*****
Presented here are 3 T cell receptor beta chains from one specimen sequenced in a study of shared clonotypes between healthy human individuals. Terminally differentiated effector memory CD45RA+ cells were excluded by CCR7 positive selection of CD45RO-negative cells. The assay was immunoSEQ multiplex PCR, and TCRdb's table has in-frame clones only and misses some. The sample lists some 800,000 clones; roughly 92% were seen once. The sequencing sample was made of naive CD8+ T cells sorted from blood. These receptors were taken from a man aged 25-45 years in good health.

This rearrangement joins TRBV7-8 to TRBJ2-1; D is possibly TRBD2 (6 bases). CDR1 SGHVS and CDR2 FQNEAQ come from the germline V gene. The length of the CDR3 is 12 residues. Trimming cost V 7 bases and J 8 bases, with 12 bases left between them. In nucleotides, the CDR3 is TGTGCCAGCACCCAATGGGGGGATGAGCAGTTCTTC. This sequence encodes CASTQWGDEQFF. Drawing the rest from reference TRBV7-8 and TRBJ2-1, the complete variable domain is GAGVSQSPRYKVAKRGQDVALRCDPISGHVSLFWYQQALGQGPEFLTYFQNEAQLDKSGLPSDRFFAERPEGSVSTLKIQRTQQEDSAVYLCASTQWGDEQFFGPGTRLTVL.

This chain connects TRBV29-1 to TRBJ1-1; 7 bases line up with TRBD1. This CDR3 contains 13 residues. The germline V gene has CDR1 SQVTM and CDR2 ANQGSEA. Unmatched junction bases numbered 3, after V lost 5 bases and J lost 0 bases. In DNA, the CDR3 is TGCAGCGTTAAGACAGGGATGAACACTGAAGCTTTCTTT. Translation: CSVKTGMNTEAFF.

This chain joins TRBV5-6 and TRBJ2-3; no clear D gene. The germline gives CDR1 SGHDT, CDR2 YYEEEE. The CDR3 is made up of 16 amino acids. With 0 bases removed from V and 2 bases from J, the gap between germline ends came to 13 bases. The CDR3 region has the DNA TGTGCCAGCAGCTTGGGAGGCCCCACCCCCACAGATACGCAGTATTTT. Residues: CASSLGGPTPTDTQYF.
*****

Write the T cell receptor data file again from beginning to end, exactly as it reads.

Presented here are 3 T cell receptor beta chains from one specimen sequenced in a study of shared clonotypes between healthy human individuals. Terminally differentiated effector memory CD45RA+ cells were excluded by CCR7 positive selection of CD45RO-negative cells. The assay was immunoSEQ multiplex PCR, and TCRdb's table has in-frame clones only and misses some. The sample lists some 800,000 clones; roughly 92% were seen once. The sequencing sample was made of naive CD8+ T cells sorted from blood. These receptors were taken from a man aged 25-45 years in good health.

This rearrangement joins TRBV7-8 to TRBJ2-1; D is possibly TRBD2 (6 bases). CDR1 SGHVS and CDR2 FQNEAQ come from the germline V gene. The length of the CDR3 is 12 residues. Trimming cost V 7 bases and J 8 bases, with 12 bases left between them. In nucleotides, the CDR3 is TGTGCCAGCACCCAATGGGGGGATGAGCAGTTCTTC. This sequence encodes CASTQWGDEQFF. Drawing the rest from reference TRBV7-8 and TRBJ2-1, the complete variable domain is GAGVSQSPRYKVAKRGQDVALRCDPISGHVSLFWYQQALGQGPEFLTYFQNEAQLDKSGLPSDRFFAERPEGSVSTLKIQRTQQEDSAVYLCASTQWGDEQFFGPGTRLTVL.

This chain connects TRBV29-1 to TRBJ1-1; 7 bases line up with TRBD1. This CDR3 contains 13 residues. The germline V gene has CDR1 SQVTM and CDR2 ANQGSEA. Unmatched junction bases numbered 3, after V lost 5 bases and J lost 0 bases. In DNA, the CDR3 is TGCAGCGTTAAGACAGGGATGAACACTGAAGCTTTCTTT. Translation: CSVKTGMNTEAFF.

This chain joins TRBV5-6 and TRBJ2-3; no clear D gene. The germline gives CDR1 SGHDT, CDR2 YYEEEE. The CDR3 is made up of 16 amino acids. With 0 bases removed from V and 2 bases from J, the gap between germline ends came to 13 bases. The CDR3 region has the DNA TGTGCCAGCAGCTTGGGAGGCCCCACCCCCACAGATACGCAGTATTTT. Residues: CASSLGGPTPTDTQYF.